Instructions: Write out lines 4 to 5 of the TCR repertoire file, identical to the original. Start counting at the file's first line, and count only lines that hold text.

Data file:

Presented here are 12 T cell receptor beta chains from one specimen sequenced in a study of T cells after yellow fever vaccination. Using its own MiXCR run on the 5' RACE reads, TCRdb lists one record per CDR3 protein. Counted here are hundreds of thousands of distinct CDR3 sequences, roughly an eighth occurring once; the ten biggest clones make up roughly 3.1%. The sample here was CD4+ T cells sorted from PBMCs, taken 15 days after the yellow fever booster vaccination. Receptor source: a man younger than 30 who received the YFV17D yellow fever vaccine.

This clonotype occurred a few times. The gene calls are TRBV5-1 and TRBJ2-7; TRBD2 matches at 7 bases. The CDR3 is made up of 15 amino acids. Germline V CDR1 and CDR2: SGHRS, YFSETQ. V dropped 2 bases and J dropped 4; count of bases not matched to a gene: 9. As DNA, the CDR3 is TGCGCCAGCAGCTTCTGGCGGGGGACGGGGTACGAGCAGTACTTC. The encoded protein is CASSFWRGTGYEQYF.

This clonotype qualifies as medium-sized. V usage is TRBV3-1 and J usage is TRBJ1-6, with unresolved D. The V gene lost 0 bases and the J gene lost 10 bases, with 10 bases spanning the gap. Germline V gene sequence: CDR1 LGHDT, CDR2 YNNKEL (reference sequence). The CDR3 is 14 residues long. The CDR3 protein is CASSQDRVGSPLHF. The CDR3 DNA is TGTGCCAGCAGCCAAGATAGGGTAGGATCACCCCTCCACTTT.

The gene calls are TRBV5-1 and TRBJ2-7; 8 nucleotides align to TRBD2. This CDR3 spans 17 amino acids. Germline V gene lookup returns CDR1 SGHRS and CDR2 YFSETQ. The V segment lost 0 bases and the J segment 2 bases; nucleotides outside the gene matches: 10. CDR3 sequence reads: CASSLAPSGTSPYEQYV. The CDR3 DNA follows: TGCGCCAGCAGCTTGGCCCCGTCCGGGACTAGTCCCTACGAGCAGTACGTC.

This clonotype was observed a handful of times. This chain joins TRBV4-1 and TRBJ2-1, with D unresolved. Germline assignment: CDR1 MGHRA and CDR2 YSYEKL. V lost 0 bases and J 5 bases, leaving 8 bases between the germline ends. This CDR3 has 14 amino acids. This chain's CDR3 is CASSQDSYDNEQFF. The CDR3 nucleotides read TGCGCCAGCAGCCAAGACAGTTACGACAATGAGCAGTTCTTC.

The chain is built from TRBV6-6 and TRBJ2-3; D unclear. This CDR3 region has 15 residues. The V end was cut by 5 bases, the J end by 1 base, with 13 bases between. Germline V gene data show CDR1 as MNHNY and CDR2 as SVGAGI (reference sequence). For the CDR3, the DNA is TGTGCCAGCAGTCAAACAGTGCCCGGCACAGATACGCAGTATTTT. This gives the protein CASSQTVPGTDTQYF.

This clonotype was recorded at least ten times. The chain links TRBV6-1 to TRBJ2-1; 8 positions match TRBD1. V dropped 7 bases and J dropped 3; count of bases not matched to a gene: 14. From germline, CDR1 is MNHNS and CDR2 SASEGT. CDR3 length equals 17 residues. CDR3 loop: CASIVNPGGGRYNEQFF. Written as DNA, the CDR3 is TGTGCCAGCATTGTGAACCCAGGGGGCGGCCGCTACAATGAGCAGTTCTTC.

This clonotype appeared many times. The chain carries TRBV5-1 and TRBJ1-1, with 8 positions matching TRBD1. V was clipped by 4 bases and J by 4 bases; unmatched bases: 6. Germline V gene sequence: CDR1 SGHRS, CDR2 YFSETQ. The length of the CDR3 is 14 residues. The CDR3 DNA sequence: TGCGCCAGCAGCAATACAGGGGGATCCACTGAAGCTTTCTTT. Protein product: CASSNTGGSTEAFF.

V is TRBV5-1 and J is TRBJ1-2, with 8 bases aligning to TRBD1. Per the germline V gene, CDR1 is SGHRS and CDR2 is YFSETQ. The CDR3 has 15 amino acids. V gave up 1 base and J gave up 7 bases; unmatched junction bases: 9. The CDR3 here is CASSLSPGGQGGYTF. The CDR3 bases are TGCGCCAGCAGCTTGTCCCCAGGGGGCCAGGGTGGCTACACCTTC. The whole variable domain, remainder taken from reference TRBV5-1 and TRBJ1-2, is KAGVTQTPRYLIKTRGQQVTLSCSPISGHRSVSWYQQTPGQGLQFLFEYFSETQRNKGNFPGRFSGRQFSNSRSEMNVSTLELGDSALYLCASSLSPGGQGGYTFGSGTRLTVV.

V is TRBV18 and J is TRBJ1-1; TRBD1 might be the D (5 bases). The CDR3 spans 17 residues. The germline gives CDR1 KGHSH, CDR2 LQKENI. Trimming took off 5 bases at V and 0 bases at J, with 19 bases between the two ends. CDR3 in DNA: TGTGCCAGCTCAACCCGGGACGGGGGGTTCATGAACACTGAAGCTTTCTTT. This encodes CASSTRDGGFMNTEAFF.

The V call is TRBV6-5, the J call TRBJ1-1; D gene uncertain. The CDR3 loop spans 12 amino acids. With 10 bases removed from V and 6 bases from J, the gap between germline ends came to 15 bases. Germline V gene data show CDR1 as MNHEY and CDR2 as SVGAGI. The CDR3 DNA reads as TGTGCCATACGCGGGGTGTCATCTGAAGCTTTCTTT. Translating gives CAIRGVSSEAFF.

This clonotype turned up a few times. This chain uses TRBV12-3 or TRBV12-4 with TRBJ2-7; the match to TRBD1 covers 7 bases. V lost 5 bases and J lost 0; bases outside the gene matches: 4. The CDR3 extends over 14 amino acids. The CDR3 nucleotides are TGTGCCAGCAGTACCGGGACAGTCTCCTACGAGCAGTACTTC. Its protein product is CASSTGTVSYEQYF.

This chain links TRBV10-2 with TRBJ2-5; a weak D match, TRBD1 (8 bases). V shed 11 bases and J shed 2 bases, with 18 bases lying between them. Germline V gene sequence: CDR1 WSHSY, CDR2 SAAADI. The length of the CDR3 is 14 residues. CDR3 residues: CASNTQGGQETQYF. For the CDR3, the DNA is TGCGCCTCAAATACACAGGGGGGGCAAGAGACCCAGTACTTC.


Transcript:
The gene calls are TRBV5-1 and TRBJ2-7; 8 nucleotides align to TRBD2. This CDR3 spans 17 amino acids. Germline V gene lookup returns CDR1 SGHRS and CDR2 YFSETQ. The V segment lost 0 bases and the J segment 2 bases; nucleotides outside the gene matches: 10. CDR3 sequence reads: CASSLAPSGTSPYEQYV. The CDR3 DNA follows: TGCGCCAGCAGCTTGGCCCCGTCCGGGACTAGTCCCTACGAGCAGTACGTC.

This clonotype was observed a handful of times. This chain joins TRBV4-1 and TRBJ2-1, with D unresolved. Germline assignment: CDR1 MGHRA and CDR2 YSYEKL. V lost 0 bases and J 5 bases, leaving 8 bases between the germline ends. This CDR3 has 14 amino acids. This chain's CDR3 is CASSQDSYDNEQFF. The CDR3 nucleotides read TGCGCCAGCAGCCAAGACAGTTACGACAATGAGCAGTTCTTC.